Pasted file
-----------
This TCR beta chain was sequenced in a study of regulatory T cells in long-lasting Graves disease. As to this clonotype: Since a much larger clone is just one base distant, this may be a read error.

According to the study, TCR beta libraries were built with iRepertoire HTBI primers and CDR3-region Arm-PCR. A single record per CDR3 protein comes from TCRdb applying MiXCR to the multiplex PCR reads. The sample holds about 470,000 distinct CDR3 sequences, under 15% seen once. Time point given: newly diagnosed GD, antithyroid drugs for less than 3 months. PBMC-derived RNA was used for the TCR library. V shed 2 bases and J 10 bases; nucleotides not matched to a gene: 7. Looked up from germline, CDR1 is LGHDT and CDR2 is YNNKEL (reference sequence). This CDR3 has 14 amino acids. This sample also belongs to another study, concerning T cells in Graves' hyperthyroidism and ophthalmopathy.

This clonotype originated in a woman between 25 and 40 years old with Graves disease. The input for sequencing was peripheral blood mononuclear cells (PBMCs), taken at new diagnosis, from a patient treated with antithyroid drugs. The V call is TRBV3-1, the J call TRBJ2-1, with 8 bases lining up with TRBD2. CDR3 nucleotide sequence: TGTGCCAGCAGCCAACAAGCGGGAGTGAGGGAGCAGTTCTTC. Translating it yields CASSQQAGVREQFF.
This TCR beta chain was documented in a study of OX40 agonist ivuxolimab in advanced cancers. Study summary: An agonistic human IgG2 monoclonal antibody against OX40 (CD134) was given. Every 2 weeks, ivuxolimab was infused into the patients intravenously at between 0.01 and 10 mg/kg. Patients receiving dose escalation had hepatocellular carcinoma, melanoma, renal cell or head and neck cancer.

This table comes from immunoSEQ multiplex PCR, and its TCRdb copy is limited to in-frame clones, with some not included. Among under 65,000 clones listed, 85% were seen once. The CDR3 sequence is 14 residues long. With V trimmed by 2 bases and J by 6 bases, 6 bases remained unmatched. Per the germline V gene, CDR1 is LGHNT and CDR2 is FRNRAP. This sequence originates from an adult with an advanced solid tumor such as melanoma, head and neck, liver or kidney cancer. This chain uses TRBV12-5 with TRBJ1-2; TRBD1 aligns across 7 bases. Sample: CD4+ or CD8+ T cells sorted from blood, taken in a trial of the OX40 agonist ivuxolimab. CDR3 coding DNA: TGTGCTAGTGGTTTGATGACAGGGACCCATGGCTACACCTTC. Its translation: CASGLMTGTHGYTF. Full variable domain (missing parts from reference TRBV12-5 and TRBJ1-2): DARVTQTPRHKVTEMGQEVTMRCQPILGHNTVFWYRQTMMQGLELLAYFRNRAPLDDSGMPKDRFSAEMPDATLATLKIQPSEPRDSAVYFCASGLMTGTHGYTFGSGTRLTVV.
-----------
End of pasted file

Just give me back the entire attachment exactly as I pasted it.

This TCR beta chain was sequenced in a study of regulatory T cells in long-lasting Graves disease. As to this clonotype: Since a much larger clone is just one base distant, this may be a read error.

According to the study, TCR beta libraries were built with iRepertoire HTBI primers and CDR3-region Arm-PCR. A single record per CDR3 protein comes from TCRdb applying MiXCR to the multiplex PCR reads. The sample holds about 470,000 distinct CDR3 sequences, under 15% seen once. Time point given: newly diagnosed GD, antithyroid drugs for less than 3 months. PBMC-derived RNA was used for the TCR library. V shed 2 bases and J 10 bases; nucleotides not matched to a gene: 7. Looked up from germline, CDR1 is LGHDT and CDR2 is YNNKEL (reference sequence). This CDR3 has 14 amino acids. This sample also belongs to another study, concerning T cells in Graves' hyperthyroidism and ophthalmopathy.

This clonotype originated in a woman between 25 and 40 years old with Graves disease. The input for sequencing was peripheral blood mononuclear cells (PBMCs), taken at new diagnosis, from a patient treated with antithyroid drugs. The V call is TRBV3-1, the J call TRBJ2-1, with 8 bases lining up with TRBD2. CDR3 nucleotide sequence: TGTGCCAGCAGCCAACAAGCGGGAGTGAGGGAGCAGTTCTTC. Translating it yields CASSQQAGVREQFF.
This TCR beta chain was documented in a study of OX40 agonist ivuxolimab in advanced cancers. Study summary: An agonistic human IgG2 monoclonal antibody against OX40 (CD134) was given. Every 2 weeks, ivuxolimab was infused into the patients intravenously at between 0.01 and 10 mg/kg. Patients receiving dose escalation had hepatocellular carcinoma, melanoma, renal cell or head and neck cancer.

This table comes from immunoSEQ multiplex PCR, and its TCRdb copy is limited to in-frame clones, with some not included. Among under 65,000 clones listed, 85% were seen once. The CDR3 sequence is 14 residues long. With V trimmed by 2 bases and J by 6 bases, 6 bases remained unmatched. Per the germline V gene, CDR1 is LGHNT and CDR2 is FRNRAP. This sequence originates from an adult with an advanced solid tumor such as melanoma, head and neck, liver or kidney cancer. This chain uses TRBV12-5 with TRBJ1-2; TRBD1 aligns across 7 bases. Sample: CD4+ or CD8+ T cells sorted from blood, taken in a trial of the OX40 agonist ivuxolimab. CDR3 coding DNA: TGTGCTAGTGGTTTGATGACAGGGACCCATGGCTACACCTTC. Its translation: CASGLMTGTHGYTF. Full variable domain (missing parts from reference TRBV12-5 and TRBJ1-2): DARVTQTPRHKVTEMGQEVTMRCQPILGHNTVFWYRQTMMQGLELLAYFRNRAPLDDSGMPKDRFSAEMPDATLATLKIQPSEPRDSAVYFCASGLMTGTHGYTFGSGTRLTVV.